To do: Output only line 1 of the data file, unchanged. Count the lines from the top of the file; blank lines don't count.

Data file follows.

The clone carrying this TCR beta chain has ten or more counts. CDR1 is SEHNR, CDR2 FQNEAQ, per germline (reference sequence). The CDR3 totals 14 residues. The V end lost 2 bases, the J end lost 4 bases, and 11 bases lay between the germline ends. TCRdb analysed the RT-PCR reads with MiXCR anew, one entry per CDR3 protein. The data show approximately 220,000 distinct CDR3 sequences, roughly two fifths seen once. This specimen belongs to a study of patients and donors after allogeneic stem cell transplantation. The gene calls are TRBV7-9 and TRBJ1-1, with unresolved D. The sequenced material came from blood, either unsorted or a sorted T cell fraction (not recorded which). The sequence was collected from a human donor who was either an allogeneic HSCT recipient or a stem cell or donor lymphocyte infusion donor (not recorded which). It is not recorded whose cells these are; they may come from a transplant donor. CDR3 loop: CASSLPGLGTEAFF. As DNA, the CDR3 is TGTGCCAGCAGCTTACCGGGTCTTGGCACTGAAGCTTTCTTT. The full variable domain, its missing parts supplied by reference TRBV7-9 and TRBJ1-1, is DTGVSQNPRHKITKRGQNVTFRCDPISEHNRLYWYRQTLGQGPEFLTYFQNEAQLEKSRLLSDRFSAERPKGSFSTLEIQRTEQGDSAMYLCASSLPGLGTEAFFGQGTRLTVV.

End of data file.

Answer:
The clone carrying this TCR beta chain has ten or more counts. CDR1 is SEHNR, CDR2 FQNEAQ, per germline (reference sequence). The CDR3 totals 14 residues. The V end lost 2 bases, the J end lost 4 bases, and 11 bases lay between the germline ends. TCRdb analysed the RT-PCR reads with MiXCR anew, one entry per CDR3 protein. The data show approximately 220,000 distinct CDR3 sequences, roughly two fifths seen once. This specimen belongs to a study of patients and donors after allogeneic stem cell transplantation. The gene calls are TRBV7-9 and TRBJ1-1, with unresolved D. The sequenced material came from blood, either unsorted or a sorted T cell fraction (not recorded which). The sequence was collected from a human donor who was either an allogeneic HSCT recipient or a stem cell or donor lymphocyte infusion donor (not recorded which). It is not recorded whose cells these are; they may come from a transplant donor. CDR3 loop: CASSLPGLGTEAFF. As DNA, the CDR3 is TGTGCCAGCAGCTTACCGGGTCTTGGCACTGAAGCTTTCTTT. The full variable domain, its missing parts supplied by reference TRBV7-9 and TRBJ1-1, is DTGVSQNPRHKITKRGQNVTFRCDPISEHNRLYWYRQTLGQGPEFLTYFQNEAQLEKSRLLSDRFSAERPKGSFSTLEIQRTEQGDSAMYLCASSLPGLGTEAFFGQGTRLTVV.